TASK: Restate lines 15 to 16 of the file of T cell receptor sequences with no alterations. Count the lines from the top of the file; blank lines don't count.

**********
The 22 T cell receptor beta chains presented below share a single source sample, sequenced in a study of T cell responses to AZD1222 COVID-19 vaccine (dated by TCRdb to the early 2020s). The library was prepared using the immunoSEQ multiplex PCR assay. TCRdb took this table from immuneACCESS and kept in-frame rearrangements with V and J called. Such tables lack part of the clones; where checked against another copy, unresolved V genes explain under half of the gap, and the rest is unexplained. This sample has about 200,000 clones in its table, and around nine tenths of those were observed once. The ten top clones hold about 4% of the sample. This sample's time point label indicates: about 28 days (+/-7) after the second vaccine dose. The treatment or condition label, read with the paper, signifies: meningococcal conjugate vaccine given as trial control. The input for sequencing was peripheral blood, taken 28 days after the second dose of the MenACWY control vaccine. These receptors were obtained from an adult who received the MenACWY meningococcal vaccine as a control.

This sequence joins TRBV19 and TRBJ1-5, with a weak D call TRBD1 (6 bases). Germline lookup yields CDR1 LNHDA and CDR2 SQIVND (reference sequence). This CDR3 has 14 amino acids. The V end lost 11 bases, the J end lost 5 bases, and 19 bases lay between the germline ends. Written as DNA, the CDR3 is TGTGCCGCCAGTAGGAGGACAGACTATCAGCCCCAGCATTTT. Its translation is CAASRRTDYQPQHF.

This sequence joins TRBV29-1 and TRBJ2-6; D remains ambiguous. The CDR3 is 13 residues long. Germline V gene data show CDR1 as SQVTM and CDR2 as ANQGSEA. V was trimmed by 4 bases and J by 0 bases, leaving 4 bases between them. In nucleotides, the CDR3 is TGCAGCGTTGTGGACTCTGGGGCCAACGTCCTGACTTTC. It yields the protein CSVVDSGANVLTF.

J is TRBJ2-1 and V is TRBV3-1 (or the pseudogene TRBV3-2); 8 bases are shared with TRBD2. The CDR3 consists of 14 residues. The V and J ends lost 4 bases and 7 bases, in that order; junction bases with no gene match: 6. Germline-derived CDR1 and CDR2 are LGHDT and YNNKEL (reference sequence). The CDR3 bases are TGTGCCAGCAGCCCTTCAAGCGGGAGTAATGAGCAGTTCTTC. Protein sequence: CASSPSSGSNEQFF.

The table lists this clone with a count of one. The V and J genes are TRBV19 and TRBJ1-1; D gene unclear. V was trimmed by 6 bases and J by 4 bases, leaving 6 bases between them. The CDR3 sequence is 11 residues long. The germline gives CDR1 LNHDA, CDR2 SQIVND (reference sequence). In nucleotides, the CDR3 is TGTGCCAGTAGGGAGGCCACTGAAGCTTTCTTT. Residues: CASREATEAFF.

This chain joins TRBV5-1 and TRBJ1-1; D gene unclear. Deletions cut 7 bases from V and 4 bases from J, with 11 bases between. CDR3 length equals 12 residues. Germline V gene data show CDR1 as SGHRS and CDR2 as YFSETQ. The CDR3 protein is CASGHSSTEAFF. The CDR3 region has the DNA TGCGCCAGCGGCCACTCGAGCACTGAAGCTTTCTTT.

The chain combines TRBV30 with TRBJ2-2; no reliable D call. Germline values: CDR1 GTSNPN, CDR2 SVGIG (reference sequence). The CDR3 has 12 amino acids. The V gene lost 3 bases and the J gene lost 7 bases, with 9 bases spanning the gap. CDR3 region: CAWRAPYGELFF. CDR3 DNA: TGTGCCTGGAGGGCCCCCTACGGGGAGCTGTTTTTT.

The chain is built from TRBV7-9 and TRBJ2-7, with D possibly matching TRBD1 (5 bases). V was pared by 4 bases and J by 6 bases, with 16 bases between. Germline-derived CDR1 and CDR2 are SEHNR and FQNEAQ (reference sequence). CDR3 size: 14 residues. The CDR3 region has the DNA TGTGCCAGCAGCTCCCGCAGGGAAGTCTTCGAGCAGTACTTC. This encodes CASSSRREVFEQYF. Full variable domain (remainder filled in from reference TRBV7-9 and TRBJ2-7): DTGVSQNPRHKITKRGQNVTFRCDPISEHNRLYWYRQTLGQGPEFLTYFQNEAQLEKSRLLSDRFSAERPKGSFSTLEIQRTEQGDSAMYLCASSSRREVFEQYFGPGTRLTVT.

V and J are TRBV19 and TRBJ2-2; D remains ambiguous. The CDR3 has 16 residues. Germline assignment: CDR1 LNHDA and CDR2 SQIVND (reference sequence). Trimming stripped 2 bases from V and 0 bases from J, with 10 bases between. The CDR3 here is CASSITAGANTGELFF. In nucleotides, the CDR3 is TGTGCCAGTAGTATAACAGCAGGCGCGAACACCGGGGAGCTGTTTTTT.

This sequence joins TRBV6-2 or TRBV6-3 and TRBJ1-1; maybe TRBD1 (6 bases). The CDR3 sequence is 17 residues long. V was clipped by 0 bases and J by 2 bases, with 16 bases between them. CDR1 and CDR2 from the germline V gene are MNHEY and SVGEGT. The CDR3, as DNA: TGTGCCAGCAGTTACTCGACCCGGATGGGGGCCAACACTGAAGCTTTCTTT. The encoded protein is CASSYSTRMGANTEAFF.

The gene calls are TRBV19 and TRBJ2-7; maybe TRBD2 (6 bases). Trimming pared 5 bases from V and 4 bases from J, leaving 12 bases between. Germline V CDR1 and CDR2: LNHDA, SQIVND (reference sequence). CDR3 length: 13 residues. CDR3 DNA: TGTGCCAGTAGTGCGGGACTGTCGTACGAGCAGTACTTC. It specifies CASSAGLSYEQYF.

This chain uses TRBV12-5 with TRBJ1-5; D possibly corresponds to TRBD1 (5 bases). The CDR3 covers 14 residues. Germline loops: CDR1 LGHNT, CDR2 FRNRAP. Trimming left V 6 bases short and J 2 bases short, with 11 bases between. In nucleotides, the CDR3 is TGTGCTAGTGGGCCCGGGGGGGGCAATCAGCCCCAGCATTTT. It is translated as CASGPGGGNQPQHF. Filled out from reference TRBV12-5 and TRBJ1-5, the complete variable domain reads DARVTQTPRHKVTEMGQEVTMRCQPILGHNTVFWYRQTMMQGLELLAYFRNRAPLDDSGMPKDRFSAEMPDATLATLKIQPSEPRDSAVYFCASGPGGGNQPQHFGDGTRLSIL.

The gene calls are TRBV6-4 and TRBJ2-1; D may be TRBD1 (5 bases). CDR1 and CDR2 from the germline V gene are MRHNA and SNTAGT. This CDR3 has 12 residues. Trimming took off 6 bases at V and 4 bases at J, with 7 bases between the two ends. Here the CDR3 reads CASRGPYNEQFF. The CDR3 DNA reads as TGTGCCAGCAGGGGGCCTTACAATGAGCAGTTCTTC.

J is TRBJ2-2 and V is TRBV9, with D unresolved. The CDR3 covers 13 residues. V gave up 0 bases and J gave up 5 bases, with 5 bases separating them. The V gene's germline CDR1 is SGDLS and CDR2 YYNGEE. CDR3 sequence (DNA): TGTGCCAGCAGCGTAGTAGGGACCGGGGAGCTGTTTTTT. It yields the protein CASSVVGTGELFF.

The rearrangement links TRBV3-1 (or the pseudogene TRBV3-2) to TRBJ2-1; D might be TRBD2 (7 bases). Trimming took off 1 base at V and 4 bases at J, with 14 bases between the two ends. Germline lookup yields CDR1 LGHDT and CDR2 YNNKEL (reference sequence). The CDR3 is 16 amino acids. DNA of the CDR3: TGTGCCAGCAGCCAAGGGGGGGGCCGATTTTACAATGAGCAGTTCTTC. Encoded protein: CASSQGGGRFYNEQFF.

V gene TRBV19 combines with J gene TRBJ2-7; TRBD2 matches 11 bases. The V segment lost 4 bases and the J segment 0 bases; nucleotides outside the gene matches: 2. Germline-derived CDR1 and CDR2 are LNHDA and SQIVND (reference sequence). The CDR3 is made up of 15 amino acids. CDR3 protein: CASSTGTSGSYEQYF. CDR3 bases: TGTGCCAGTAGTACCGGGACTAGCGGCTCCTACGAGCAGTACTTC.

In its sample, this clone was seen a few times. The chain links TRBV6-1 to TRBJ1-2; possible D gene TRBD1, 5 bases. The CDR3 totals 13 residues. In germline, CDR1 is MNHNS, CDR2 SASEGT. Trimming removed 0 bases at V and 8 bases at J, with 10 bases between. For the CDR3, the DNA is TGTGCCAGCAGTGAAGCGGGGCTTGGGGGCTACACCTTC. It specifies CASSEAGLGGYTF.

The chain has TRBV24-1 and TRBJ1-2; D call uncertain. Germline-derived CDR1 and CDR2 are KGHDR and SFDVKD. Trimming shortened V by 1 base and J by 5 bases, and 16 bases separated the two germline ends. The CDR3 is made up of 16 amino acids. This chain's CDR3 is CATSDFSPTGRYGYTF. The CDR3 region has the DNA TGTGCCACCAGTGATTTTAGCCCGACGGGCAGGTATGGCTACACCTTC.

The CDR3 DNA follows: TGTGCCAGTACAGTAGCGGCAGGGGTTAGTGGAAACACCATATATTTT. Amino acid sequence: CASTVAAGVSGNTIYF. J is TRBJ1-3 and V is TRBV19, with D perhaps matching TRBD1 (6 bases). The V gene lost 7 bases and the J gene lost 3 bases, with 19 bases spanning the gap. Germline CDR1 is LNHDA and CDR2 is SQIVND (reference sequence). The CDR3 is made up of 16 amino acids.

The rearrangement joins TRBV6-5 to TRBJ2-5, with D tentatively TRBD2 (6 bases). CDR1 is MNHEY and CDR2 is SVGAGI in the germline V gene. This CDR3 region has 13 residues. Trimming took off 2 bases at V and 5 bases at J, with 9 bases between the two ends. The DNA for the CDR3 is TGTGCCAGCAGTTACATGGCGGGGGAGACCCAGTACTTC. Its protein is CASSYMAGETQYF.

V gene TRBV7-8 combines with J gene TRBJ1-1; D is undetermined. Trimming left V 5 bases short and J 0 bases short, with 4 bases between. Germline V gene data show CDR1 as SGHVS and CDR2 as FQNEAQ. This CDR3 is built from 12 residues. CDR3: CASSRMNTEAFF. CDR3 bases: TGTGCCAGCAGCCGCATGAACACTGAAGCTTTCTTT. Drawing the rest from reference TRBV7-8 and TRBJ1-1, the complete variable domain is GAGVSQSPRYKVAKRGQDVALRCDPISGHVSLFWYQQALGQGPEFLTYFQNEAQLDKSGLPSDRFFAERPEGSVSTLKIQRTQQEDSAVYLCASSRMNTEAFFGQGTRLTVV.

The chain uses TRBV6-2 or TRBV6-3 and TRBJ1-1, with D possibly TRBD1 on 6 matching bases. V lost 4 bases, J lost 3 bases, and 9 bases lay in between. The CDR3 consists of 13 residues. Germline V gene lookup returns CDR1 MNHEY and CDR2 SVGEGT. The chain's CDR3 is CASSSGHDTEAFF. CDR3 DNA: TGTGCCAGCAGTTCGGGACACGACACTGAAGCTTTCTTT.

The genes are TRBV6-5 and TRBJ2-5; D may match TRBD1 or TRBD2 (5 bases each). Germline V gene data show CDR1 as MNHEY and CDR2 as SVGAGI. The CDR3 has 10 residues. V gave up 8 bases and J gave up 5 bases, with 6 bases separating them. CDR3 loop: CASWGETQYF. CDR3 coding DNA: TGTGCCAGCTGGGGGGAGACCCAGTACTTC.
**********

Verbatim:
The rearrangement links TRBV3-1 (or the pseudogene TRBV3-2) to TRBJ2-1; D might be TRBD2 (7 bases). Trimming took off 1 base at V and 4 bases at J, with 14 bases between the two ends. Germline lookup yields CDR1 LGHDT and CDR2 YNNKEL (reference sequence). The CDR3 is 16 amino acids. DNA of the CDR3: TGTGCCAGCAGCCAAGGGGGGGGCCGATTTTACAATGAGCAGTTCTTC. Encoded protein: CASSQGGGRFYNEQFF.

V gene TRBV19 combines with J gene TRBJ2-7; TRBD2 matches 11 bases. The V segment lost 4 bases and the J segment 0 bases; nucleotides outside the gene matches: 2. Germline-derived CDR1 and CDR2 are LNHDA and SQIVND (reference sequence). The CDR3 is made up of 15 amino acids. CDR3 protein: CASSTGTSGSYEQYF. CDR3 bases: TGTGCCAGTAGTACCGGGACTAGCGGCTCCTACGAGCAGTACTTC.